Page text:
Why International Women in Engineering Day Matters: Bridging the Gender Gap in STEM

International Women in Engineering Day is on the 23rd of June. Celebrating the achievements of women in a field where they are often underrepresented, we’re shining a spotlight on the current landscape for women in STEM and how In-Comm Training is working to bridge the gender skills divide. 

Why International Women in Engineering Day is important

International Women in Engineering Day is being celebrated on June 23, 2024, marking the eleventh year of this important event. Established by the Women’s Engineering Society, the day aims to showcase the incredible contributions of women engineers worldwide, providing them with a well-deserved platform in an industry where they are often underrepresented. The event also aims to inspire and encourage more women and girls to pursue STEM careers, emphasising their vital role in shaping the future of engineering and technology.

This year’s theme is #Enhancedbyengineering, where we will be celebrating the contributions women engineers make to support our lives and livelihoods every day. You can find out more about International Women in Engineering Day here.

Understanding the current landscape for women in STEM

Though there are now nearly over one million women working in STEM, a significant milestone, gender disparity remains a significant issue within the industry:

1.Only 12% of engineers in the UK are female. 

2.Only a quarter of girls aged 16-18 would consider a career in industry.

Find out more in our ‘Simple Guide to Apprenticeships’

How can more women enter STEM?

When it comes to getting more women interested in the sector, early career intervention is key. Reportedly, nearly a quarter of UK adults think there needs to be more encouragement from when girls are young for them to pursue a career in STEM.

Having more access to female role models, through literature, workshops and media, could be one route to encourage more women to enter the STEM workforce, with a reported 60% of women working in STEM careers having been inspired by role models, compared to only 46% of men. Promoting mentorship programs, celebrating female achievements in STEM, and integrating STEM education into the school curriculum can further support this goal. By addressing these factors, we can create a more inclusive and diverse STEM industry.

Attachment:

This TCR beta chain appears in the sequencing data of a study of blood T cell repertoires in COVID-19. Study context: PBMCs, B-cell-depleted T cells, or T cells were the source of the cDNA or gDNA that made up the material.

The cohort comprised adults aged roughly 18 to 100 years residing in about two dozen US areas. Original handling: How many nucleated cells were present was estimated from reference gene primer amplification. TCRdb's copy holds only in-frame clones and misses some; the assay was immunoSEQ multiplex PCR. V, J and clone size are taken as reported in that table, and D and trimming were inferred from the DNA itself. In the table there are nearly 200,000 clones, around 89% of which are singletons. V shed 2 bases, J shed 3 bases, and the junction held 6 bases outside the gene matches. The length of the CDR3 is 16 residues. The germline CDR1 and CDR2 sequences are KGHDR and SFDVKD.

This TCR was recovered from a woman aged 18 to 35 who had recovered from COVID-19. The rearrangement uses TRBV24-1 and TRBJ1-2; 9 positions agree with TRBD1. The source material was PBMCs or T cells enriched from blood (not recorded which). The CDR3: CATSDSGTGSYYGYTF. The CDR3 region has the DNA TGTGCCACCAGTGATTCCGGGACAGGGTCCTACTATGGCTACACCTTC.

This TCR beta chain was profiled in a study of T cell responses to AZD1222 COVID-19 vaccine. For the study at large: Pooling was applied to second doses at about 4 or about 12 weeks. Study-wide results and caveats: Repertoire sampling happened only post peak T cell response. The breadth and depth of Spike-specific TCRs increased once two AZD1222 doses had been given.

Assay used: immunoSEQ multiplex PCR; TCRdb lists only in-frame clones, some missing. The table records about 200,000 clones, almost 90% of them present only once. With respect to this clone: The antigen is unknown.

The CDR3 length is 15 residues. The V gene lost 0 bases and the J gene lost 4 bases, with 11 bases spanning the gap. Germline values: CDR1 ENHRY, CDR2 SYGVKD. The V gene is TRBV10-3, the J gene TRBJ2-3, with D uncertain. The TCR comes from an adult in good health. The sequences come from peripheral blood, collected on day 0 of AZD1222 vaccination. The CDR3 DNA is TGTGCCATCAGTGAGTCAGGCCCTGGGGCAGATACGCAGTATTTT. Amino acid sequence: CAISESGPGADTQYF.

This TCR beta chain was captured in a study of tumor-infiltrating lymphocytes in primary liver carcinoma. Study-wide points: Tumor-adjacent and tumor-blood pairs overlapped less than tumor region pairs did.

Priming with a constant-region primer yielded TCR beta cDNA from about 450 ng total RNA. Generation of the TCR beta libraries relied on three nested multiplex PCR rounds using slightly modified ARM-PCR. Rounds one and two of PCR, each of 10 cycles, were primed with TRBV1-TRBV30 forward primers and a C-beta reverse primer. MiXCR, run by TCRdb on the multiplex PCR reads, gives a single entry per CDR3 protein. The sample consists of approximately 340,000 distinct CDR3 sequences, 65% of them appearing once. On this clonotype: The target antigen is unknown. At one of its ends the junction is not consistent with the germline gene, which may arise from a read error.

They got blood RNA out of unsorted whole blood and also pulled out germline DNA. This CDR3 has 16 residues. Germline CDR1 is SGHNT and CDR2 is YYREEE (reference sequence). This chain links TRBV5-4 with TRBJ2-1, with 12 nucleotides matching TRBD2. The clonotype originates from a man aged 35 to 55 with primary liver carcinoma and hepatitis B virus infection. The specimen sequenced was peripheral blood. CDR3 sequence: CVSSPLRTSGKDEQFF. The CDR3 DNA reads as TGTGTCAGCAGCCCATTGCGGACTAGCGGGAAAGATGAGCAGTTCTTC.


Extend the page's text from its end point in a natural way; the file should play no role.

The role of training and professional development

We’re working hard to change these stats and challenge gender stereotypes within the engineering and manufacturing sector. Our STEM Engagement Fund aims to engage young students of all backgrounds, with workshops, education into STEM pathways, and taster days where they can meet fellow apprentices and experience engineering and manufacturing. 

Our In-Comm Ambassadors, work with young people and those looking to change their careers at our open and taster days, providing knowledge and insight into the life of apprenticeships and STEM. Discover Katie’s story below, who is one of our Ambassadors who works for PCP Gratings as a CAD engineer. 


International Women in Engineering Day is a crucial reminder of the ongoing need for gender equality in STEM fields. By cultivating early interest through mentorship, fostering diverse role models, and promoting inclusive educational initiatives, we can work to create a more diverse engineering and manufacturing sector and reduce the gender skills divide. 

Useful resources 

Community Engagement: 

We have used support from the European Social Fund (ESF) to develop several initiatives to help prospective students gain insight into the 40 different apprenticeship routes that we offer across our technical academies. Find out more.

A simple guide to apprenticeships: 

Dive into the world of apprenticeships as a learner or employer with our ‘Simple Guide to Apprenticeships’ – Download your copy.